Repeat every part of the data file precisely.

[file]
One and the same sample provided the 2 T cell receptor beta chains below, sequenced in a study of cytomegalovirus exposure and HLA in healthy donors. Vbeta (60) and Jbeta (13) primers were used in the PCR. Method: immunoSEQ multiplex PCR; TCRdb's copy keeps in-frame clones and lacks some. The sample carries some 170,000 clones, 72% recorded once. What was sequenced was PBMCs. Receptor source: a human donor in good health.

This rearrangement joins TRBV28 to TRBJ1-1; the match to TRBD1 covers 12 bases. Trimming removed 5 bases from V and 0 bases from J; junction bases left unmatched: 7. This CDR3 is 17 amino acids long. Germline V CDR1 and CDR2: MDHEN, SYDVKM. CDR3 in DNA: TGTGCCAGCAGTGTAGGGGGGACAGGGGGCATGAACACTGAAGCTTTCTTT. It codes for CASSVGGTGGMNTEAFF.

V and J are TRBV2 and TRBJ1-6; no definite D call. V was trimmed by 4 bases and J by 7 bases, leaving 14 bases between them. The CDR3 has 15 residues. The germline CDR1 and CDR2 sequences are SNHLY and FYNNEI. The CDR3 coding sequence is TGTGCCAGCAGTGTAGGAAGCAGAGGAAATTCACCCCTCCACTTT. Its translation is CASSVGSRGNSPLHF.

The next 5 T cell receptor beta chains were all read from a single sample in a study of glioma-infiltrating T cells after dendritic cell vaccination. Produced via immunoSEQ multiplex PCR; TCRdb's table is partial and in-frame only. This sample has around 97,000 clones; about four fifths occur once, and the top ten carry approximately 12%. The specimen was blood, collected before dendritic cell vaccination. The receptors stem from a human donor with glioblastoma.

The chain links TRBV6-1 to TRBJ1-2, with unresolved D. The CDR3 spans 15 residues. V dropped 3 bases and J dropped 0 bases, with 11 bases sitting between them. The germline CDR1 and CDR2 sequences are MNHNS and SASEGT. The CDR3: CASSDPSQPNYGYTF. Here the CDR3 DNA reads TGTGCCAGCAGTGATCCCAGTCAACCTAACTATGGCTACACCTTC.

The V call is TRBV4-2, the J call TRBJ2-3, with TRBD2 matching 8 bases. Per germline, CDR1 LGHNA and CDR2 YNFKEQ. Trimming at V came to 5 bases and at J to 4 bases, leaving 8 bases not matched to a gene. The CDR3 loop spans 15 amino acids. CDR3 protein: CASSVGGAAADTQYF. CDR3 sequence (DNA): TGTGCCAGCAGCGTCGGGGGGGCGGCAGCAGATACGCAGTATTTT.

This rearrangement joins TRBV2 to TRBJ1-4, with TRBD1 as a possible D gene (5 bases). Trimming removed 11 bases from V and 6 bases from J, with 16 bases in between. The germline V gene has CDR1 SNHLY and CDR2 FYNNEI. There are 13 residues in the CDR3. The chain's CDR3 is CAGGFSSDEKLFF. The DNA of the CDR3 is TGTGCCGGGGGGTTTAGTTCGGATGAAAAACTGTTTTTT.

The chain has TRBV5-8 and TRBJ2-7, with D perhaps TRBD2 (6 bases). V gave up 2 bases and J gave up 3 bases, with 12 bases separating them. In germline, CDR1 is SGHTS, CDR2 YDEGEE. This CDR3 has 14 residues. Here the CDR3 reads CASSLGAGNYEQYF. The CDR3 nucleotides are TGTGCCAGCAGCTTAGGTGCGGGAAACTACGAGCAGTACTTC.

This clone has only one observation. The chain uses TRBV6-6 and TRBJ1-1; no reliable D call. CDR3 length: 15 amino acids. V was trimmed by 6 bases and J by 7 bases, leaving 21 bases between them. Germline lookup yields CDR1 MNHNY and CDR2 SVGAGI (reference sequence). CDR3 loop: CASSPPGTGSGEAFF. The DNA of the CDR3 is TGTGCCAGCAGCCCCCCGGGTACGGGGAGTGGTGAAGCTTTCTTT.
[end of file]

One and the same sample provided the 2 T cell receptor beta chains below, sequenced in a study of cytomegalovirus exposure and HLA in healthy donors. Vbeta (60) and Jbeta (13) primers were used in the PCR. Method: immunoSEQ multiplex PCR; TCRdb's copy keeps in-frame clones and lacks some. The sample carries some 170,000 clones, 72% recorded once. What was sequenced was PBMCs. Receptor source: a human donor in good health.

This rearrangement joins TRBV28 to TRBJ1-1; the match to TRBD1 covers 12 bases. Trimming removed 5 bases from V and 0 bases from J; junction bases left unmatched: 7. This CDR3 is 17 amino acids long. Germline V CDR1 and CDR2: MDHEN, SYDVKM. CDR3 in DNA: TGTGCCAGCAGTGTAGGGGGGACAGGGGGCATGAACACTGAAGCTTTCTTT. It codes for CASSVGGTGGMNTEAFF.

V and J are TRBV2 and TRBJ1-6; no definite D call. V was trimmed by 4 bases and J by 7 bases, leaving 14 bases between them. The CDR3 has 15 residues. The germline CDR1 and CDR2 sequences are SNHLY and FYNNEI. The CDR3 coding sequence is TGTGCCAGCAGTGTAGGAAGCAGAGGAAATTCACCCCTCCACTTT. Its translation is CASSVGSRGNSPLHF.

The next 5 T cell receptor beta chains were all read from a single sample in a study of glioma-infiltrating T cells after dendritic cell vaccination. Produced via immunoSEQ multiplex PCR; TCRdb's table is partial and in-frame only. This sample has around 97,000 clones; about four fifths occur once, and the top ten carry approximately 12%. The specimen was blood, collected before dendritic cell vaccination. The receptors stem from a human donor with glioblastoma.

The chain links TRBV6-1 to TRBJ1-2, with unresolved D. The CDR3 spans 15 residues. V dropped 3 bases and J dropped 0 bases, with 11 bases sitting between them. The germline CDR1 and CDR2 sequences are MNHNS and SASEGT. The CDR3: CASSDPSQPNYGYTF. Here the CDR3 DNA reads TGTGCCAGCAGTGATCCCAGTCAACCTAACTATGGCTACACCTTC.

The V call is TRBV4-2, the J call TRBJ2-3, with TRBD2 matching 8 bases. Per germline, CDR1 LGHNA and CDR2 YNFKEQ. Trimming at V came to 5 bases and at J to 4 bases, leaving 8 bases not matched to a gene. The CDR3 loop spans 15 amino acids. CDR3 protein: CASSVGGAAADTQYF. CDR3 sequence (DNA): TGTGCCAGCAGCGTCGGGGGGGCGGCAGCAGATACGCAGTATTTT.

This rearrangement joins TRBV2 to TRBJ1-4, with TRBD1 as a possible D gene (5 bases). Trimming removed 11 bases from V and 6 bases from J, with 16 bases in between. The germline V gene has CDR1 SNHLY and CDR2 FYNNEI. There are 13 residues in the CDR3. The chain's CDR3 is CAGGFSSDEKLFF. The DNA of the CDR3 is TGTGCCGGGGGGTTTAGTTCGGATGAAAAACTGTTTTTT.

The chain has TRBV5-8 and TRBJ2-7, with D perhaps TRBD2 (6 bases). V gave up 2 bases and J gave up 3 bases, with 12 bases separating them. In germline, CDR1 is SGHTS, CDR2 YDEGEE. This CDR3 has 14 residues. Here the CDR3 reads CASSLGAGNYEQYF. The CDR3 nucleotides are TGTGCCAGCAGCTTAGGTGCGGGAAACTACGAGCAGTACTTC.

This clone has only one observation. The chain uses TRBV6-6 and TRBJ1-1; no reliable D call. CDR3 length: 15 amino acids. V was trimmed by 6 bases and J by 7 bases, leaving 21 bases between them. Germline lookup yields CDR1 MNHNY and CDR2 SVGAGI (reference sequence). CDR3 loop: CASSPPGTGSGEAFF. The DNA of the CDR3 is TGTGCCAGCAGCCCCCCGGGTACGGGGAGTGGTGAAGCTTTCTTT.